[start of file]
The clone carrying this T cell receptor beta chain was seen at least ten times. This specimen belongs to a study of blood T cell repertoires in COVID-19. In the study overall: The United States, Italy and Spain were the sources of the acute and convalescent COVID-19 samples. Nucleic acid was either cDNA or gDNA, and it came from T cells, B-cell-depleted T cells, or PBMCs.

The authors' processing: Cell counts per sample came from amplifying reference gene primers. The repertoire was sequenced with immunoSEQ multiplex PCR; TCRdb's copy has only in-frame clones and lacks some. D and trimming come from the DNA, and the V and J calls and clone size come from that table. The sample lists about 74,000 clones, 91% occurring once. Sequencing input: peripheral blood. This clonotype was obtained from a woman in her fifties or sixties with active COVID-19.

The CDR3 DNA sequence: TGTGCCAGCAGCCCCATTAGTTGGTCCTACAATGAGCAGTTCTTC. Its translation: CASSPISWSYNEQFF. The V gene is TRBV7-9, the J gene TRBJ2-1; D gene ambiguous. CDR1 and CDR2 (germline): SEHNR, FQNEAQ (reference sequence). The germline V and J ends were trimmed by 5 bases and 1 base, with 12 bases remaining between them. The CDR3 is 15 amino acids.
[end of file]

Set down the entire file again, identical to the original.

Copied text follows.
The clone carrying this T cell receptor beta chain was seen at least ten times. This specimen belongs to a study of blood T cell repertoires in COVID-19. In the study overall: The United States, Italy and Spain were the sources of the acute and convalescent COVID-19 samples. Nucleic acid was either cDNA or gDNA, and it came from T cells, B-cell-depleted T cells, or PBMCs.

The authors' processing: Cell counts per sample came from amplifying reference gene primers. The repertoire was sequenced with immunoSEQ multiplex PCR; TCRdb's copy has only in-frame clones and lacks some. D and trimming come from the DNA, and the V and J calls and clone size come from that table. The sample lists about 74,000 clones, 91% occurring once. Sequencing input: peripheral blood. This clonotype was obtained from a woman in her fifties or sixties with active COVID-19.

The CDR3 DNA sequence: TGTGCCAGCAGCCCCATTAGTTGGTCCTACAATGAGCAGTTCTTC. Its translation: CASSPISWSYNEQFF. The V gene is TRBV7-9, the J gene TRBJ2-1; D gene ambiguous. CDR1 and CDR2 (germline): SEHNR, FQNEAQ (reference sequence). The germline V and J ends were trimmed by 5 bases and 1 base, with 12 bases remaining between them. The CDR3 is 15 amino acids.